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Less intervention gets Taiwan off U.S. currency watch list: official

2017/10/18 18:05:36

Central Bank Deputy Governor Yang Chin-long (楊金龍)

Taipei, Oct. 18 (CNA) The United States' removal of Taiwan from its currency watch list can be attributed to the central bank's efforts to reduce its intervention in currency markets, Central Bank Deputy Governor Yang Chin-long (楊金龍) said Wednesday.

The U.S. Department of Treasury released on Tuesday its latest semi-annual report on the foreign exchange policies of 13 major U.S. trading partners, in which Taiwan was removed from its "Monitoring List" of economies engaged in potentially "unfair" currency practices.

The countries that were on the monitoring list were China, Japan, South Korea, Germany and Switzerland, but the Treasury Department concluded that no major trading partner met the standard for currency manipulation.

The report assesses currency policies based on three criteria: a bilateral trade surplus with the U.S. of at least US$20 billion, a material current account surplus of at least 3 percent of gross domestic product (GDP), and persistent, one-sided intervention in the foreign currency market.

Trading partners are considered to have unfair currency practices if they meet two of the three criteria.

Speaking at a legislative hearing, Yang said Taiwan was removed from the list because it met only one of the three criteria -- the material current account surplus -- for the two most recent reports in April and October 2017.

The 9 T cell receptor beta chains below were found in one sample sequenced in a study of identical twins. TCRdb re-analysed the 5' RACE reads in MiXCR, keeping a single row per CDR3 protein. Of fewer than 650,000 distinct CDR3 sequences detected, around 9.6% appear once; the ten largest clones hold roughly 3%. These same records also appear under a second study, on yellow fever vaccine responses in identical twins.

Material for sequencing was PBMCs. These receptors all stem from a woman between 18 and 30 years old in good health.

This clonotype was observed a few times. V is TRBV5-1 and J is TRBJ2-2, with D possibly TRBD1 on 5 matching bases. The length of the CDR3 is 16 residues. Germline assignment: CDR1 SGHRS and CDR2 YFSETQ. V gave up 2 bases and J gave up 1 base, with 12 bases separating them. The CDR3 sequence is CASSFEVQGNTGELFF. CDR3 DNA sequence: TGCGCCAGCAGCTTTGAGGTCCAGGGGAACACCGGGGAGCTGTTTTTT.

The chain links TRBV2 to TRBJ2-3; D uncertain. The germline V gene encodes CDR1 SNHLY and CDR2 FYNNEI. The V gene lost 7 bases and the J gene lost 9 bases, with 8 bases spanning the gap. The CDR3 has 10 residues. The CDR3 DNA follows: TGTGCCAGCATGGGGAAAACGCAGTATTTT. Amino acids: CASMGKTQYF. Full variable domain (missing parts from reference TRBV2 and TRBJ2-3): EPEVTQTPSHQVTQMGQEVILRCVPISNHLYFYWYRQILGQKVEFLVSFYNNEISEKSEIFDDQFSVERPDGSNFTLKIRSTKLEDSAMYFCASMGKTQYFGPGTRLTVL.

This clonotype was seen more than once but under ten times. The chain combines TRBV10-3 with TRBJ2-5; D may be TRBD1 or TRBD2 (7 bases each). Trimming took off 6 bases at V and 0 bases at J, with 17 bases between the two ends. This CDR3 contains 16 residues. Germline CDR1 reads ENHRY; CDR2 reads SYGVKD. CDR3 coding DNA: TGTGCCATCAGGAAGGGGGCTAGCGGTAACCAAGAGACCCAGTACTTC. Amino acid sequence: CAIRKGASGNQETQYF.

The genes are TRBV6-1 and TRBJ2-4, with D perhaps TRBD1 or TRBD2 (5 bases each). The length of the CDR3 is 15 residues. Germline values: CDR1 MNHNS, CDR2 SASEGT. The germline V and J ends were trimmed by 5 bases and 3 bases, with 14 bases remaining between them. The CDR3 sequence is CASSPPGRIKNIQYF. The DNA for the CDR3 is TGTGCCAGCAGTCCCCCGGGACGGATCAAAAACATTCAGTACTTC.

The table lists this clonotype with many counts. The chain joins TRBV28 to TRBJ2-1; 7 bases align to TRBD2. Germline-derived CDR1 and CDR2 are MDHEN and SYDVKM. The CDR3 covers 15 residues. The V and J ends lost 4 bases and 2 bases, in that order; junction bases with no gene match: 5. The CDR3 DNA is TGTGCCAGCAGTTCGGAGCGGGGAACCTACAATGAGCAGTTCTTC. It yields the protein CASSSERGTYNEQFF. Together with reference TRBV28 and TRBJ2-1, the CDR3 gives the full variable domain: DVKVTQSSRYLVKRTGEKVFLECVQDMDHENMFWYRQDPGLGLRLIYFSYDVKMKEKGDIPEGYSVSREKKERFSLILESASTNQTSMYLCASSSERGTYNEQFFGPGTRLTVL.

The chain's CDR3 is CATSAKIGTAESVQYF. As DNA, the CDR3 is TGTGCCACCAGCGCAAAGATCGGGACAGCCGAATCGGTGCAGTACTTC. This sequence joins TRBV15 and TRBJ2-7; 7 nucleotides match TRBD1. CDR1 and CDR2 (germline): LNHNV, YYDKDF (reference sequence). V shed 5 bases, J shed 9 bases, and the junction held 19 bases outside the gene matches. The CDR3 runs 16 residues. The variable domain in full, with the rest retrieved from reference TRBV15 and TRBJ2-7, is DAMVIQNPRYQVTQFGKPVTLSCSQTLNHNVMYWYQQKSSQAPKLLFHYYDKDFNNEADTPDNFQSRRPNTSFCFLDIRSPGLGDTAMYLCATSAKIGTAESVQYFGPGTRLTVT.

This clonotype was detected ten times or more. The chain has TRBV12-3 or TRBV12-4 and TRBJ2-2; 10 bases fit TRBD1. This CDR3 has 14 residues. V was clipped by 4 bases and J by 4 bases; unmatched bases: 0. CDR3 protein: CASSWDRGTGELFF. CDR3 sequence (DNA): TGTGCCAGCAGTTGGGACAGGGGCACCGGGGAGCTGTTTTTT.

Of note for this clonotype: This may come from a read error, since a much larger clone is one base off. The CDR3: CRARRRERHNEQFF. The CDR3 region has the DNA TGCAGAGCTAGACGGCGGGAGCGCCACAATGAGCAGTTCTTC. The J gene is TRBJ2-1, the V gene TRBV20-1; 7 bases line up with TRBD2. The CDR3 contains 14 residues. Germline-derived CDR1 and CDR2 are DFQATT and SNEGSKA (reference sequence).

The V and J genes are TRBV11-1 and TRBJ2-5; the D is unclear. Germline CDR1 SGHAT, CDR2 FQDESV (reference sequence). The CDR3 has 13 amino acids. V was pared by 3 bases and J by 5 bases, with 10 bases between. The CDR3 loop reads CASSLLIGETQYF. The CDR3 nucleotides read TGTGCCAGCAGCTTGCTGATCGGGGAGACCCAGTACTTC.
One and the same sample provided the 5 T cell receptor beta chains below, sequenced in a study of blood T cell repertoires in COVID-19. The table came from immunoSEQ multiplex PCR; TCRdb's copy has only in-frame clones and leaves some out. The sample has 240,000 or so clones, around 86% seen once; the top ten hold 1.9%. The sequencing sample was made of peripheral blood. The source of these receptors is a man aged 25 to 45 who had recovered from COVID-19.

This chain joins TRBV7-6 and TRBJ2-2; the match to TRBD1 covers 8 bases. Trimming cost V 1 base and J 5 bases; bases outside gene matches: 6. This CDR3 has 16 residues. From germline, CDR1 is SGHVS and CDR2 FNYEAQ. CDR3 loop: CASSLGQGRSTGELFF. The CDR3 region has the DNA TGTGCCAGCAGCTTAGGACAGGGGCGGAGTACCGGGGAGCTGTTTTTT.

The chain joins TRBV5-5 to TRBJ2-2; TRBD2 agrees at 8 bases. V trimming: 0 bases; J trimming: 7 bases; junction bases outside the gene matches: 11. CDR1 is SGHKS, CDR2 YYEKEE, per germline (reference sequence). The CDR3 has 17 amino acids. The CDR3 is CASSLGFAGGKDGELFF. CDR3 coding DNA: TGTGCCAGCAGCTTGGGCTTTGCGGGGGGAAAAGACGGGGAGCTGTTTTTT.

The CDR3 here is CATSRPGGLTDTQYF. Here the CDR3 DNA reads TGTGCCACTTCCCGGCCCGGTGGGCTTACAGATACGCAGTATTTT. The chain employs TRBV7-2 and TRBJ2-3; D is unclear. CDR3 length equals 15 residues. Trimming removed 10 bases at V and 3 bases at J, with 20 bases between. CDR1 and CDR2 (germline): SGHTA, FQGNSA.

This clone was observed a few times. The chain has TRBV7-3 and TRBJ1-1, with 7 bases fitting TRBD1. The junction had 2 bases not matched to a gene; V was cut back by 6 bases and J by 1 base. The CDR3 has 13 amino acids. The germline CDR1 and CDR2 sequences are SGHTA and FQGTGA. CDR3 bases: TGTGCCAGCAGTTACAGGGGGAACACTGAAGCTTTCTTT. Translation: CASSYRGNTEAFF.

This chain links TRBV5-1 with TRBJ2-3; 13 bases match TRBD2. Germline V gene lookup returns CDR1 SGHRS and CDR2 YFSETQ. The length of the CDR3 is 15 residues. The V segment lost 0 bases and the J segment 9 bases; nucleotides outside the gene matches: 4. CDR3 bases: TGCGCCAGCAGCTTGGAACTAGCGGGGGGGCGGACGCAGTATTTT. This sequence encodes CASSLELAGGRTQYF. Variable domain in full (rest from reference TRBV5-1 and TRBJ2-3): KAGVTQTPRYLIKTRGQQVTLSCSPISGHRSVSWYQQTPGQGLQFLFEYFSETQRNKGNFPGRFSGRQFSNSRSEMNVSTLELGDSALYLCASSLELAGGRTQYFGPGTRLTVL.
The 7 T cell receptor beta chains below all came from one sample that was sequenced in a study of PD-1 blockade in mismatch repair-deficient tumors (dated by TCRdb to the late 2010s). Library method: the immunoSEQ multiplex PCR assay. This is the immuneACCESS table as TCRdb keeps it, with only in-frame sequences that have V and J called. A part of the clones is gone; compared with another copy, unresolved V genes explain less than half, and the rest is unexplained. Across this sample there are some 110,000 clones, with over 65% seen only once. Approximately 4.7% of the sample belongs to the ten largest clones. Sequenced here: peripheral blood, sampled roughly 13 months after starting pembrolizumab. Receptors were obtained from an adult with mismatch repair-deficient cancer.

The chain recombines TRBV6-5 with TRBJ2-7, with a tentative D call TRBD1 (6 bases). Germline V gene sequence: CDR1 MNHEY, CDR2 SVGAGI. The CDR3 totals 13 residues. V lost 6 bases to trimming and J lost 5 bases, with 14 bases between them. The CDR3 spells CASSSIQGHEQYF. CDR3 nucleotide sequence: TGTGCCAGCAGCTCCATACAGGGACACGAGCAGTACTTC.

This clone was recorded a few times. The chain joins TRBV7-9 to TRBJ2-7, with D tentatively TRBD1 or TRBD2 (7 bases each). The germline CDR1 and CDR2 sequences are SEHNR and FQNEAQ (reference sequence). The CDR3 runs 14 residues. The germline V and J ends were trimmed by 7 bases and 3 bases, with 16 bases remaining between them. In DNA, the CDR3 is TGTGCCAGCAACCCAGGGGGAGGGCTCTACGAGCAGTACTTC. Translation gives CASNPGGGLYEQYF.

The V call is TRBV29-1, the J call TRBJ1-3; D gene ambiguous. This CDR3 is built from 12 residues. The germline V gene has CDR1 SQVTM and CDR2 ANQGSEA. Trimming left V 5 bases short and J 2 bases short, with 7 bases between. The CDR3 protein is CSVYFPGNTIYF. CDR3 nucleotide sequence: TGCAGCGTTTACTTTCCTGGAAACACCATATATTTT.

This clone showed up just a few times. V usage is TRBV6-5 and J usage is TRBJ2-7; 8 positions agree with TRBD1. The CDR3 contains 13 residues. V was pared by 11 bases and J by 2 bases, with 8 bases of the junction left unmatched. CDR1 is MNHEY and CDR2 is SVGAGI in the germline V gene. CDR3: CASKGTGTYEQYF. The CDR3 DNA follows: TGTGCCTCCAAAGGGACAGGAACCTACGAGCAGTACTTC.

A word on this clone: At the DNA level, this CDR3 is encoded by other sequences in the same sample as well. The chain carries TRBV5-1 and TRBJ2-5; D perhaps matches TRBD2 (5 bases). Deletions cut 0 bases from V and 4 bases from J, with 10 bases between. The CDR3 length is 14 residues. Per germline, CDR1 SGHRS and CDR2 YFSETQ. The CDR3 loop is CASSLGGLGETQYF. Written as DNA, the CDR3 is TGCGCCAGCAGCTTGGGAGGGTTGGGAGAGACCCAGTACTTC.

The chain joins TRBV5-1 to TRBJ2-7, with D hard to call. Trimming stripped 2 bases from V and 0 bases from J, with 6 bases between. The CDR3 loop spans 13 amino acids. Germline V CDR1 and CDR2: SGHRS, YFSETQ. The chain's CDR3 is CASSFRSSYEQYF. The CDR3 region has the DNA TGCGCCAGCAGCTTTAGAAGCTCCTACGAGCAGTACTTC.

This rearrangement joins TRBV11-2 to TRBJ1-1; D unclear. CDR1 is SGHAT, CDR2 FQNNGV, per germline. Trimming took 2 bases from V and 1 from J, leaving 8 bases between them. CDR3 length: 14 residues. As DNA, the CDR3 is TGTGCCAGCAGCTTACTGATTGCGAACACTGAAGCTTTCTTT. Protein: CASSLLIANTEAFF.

Taiwan met two of the three criteria in the October 2016 report -- including having engaged in persistent, one-sided intervention in foreign exchange markets -- but was found to no longer meet the intervention standard this year.

Yang said the central bank communicated effectively with the United States in stressing that the Taiwan dollar's exchange rate was essentially determined by market forces.

The U.S. Treasury acknowledged in its report that Taiwan has continued to reduce the scale of its foreign exchange interventions since April when its previous report was released.

But it believed Taiwan should "further increase the transparency of foreign exchange market intervention and reserve holdings."

"Taiwan is the only major emerging market economy in Asia not to publish data on the full details of its international reserves in accordance with the IMF Data Template on International Reserves and Foreign Currency Liquidity," the report said.

(By Tsai Yi-chu and Evelyn Kao)
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